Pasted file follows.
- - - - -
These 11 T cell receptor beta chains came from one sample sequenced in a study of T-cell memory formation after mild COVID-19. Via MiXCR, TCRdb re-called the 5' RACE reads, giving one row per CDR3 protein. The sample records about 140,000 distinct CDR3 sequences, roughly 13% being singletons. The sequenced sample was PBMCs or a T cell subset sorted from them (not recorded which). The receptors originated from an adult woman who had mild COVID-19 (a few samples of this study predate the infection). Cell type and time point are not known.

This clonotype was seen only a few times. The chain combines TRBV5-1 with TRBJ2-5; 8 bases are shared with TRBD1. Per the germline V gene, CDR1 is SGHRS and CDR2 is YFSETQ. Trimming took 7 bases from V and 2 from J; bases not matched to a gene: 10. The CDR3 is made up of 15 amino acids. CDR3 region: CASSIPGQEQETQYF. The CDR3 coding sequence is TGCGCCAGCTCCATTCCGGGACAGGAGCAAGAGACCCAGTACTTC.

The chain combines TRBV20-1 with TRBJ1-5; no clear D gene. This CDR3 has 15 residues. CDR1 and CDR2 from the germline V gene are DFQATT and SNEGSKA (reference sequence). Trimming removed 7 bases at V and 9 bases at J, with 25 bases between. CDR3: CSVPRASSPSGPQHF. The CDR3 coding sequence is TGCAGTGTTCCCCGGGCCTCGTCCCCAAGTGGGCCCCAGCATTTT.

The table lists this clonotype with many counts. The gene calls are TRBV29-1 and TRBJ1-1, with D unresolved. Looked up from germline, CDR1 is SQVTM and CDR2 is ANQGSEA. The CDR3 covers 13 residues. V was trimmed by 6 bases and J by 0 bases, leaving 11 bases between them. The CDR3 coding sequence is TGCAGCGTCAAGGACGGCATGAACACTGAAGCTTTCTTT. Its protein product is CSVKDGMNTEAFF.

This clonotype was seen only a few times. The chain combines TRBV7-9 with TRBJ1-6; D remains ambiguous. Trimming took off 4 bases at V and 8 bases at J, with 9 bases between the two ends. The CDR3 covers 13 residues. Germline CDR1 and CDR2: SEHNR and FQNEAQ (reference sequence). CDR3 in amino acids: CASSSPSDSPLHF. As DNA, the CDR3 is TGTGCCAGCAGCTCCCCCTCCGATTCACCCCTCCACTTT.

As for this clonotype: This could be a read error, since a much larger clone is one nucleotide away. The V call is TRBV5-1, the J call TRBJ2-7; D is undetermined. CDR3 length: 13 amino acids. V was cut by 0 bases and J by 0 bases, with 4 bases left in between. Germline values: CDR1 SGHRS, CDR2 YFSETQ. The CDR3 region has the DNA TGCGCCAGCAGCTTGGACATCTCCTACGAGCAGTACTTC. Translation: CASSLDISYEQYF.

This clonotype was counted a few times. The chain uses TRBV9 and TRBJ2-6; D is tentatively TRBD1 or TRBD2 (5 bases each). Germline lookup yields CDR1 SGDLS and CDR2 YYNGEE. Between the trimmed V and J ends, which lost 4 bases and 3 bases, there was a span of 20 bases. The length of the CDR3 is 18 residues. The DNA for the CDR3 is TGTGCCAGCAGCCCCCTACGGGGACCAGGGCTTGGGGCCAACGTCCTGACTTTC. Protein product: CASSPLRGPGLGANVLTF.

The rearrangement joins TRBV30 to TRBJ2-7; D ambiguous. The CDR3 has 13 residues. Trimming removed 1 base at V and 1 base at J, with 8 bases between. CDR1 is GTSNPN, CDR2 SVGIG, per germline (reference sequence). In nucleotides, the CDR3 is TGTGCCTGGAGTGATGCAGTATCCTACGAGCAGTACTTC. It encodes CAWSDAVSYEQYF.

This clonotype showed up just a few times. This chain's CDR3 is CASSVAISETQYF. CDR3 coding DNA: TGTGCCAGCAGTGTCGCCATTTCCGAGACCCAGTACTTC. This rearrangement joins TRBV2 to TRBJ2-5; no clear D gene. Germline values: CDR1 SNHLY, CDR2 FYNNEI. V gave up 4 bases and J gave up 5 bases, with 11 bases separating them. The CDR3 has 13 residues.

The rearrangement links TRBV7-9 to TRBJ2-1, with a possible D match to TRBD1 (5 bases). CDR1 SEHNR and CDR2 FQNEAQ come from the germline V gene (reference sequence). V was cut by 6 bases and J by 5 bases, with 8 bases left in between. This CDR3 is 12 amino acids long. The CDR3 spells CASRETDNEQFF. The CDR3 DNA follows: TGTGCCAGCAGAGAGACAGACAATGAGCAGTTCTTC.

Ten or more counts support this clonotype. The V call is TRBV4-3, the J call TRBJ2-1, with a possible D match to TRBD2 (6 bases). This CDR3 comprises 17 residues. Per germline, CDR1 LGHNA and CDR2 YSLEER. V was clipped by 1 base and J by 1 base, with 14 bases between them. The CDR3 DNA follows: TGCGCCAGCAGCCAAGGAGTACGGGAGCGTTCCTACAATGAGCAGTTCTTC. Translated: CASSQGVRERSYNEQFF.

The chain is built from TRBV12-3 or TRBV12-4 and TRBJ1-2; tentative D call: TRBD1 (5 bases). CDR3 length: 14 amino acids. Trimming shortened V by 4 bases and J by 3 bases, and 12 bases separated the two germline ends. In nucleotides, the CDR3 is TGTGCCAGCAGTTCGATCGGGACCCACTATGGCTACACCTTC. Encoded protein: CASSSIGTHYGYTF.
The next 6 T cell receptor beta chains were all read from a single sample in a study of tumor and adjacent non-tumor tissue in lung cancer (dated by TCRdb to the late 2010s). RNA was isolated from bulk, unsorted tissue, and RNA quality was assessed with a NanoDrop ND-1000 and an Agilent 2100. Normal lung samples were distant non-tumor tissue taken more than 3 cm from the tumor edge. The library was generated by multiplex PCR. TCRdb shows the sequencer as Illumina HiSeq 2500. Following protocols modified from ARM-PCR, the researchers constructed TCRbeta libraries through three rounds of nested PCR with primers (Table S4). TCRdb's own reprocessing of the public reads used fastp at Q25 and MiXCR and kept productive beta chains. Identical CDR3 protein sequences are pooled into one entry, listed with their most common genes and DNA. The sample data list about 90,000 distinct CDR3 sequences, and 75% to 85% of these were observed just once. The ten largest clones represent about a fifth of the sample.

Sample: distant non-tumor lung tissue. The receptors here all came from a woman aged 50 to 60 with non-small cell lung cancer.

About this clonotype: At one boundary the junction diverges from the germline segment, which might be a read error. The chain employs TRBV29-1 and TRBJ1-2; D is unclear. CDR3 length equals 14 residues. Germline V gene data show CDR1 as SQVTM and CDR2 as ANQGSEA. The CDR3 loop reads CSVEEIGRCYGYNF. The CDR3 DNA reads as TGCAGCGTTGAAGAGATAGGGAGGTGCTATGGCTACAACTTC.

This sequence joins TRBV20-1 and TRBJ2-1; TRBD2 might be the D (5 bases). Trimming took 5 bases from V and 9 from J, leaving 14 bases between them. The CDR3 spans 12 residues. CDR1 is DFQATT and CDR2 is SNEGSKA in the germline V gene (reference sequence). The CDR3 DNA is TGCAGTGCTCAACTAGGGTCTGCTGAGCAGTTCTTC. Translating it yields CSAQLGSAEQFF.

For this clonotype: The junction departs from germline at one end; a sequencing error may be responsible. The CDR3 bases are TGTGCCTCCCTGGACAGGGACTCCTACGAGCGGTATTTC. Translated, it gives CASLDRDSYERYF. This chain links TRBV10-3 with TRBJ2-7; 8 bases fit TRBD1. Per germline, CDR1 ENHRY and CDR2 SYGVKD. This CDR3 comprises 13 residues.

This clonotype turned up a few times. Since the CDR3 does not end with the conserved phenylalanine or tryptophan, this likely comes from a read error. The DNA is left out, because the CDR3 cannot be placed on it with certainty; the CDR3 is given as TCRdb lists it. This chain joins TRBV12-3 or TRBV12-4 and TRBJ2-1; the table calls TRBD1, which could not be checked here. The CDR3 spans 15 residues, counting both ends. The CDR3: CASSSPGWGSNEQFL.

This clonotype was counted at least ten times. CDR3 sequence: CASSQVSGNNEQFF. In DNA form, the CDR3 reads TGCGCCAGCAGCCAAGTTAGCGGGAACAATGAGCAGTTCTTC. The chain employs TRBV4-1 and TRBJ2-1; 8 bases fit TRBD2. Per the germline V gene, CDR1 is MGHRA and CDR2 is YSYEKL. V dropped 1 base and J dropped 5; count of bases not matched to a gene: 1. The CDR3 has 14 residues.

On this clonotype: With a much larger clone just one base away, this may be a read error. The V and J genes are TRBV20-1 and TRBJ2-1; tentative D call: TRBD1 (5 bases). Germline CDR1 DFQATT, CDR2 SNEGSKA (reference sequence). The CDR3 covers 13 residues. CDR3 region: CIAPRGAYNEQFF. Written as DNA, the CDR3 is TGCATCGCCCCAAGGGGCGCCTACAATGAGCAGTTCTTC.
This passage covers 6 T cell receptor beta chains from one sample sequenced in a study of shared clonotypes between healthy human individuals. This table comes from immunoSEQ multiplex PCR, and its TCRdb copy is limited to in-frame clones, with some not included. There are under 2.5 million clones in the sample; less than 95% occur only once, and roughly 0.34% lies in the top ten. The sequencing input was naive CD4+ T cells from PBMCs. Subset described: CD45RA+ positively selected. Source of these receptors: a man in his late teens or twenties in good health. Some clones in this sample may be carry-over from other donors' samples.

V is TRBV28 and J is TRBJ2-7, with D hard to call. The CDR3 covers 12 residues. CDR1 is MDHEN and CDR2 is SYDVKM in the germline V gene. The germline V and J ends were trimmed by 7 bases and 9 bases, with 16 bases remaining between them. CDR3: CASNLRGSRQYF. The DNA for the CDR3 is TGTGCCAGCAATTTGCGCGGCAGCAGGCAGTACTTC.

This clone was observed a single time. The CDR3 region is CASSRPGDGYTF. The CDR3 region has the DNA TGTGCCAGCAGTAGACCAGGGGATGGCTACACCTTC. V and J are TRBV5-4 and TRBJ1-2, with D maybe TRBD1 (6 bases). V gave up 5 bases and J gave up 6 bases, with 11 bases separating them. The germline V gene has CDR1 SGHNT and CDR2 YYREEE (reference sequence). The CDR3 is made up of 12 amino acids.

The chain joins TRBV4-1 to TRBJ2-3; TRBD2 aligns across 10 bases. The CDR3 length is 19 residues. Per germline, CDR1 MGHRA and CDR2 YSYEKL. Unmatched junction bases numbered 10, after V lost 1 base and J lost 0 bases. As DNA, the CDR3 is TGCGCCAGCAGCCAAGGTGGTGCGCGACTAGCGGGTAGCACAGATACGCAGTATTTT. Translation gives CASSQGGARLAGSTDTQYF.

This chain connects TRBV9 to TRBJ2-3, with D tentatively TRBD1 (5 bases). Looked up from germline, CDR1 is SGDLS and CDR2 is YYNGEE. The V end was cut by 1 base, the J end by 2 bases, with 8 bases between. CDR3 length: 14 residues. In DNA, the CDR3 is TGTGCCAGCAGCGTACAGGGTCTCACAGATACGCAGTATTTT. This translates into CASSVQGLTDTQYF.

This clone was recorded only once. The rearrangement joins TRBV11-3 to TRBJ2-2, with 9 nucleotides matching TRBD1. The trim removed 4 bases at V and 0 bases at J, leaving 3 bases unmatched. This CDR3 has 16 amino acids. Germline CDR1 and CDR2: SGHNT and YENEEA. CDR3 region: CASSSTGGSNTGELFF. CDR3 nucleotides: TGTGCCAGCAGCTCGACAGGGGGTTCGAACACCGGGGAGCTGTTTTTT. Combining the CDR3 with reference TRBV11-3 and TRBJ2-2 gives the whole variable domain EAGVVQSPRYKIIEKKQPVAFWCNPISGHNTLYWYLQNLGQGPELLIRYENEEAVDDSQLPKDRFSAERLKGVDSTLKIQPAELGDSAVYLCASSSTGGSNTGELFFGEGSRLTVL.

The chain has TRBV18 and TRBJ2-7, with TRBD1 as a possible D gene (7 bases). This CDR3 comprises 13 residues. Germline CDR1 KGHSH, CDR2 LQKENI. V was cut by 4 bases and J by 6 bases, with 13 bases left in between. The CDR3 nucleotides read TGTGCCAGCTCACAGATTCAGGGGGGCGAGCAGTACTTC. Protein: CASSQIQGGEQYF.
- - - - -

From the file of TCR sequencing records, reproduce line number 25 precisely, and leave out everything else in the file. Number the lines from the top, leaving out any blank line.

This chain connects TRBV9 to TRBJ2-3, with D tentatively TRBD1 (5 bases). Looked up from germline, CDR1 is SGDLS and CDR2 is YYNGEE. The V end was cut by 1 base, the J end by 2 bases, with 8 bases between. CDR3 length: 14 residues. In DNA, the CDR3 is TGTGCCAGCAGCGTACAGGGTCTCACAGATACGCAGTATTTT. This translates into CASSVQGLTDTQYF.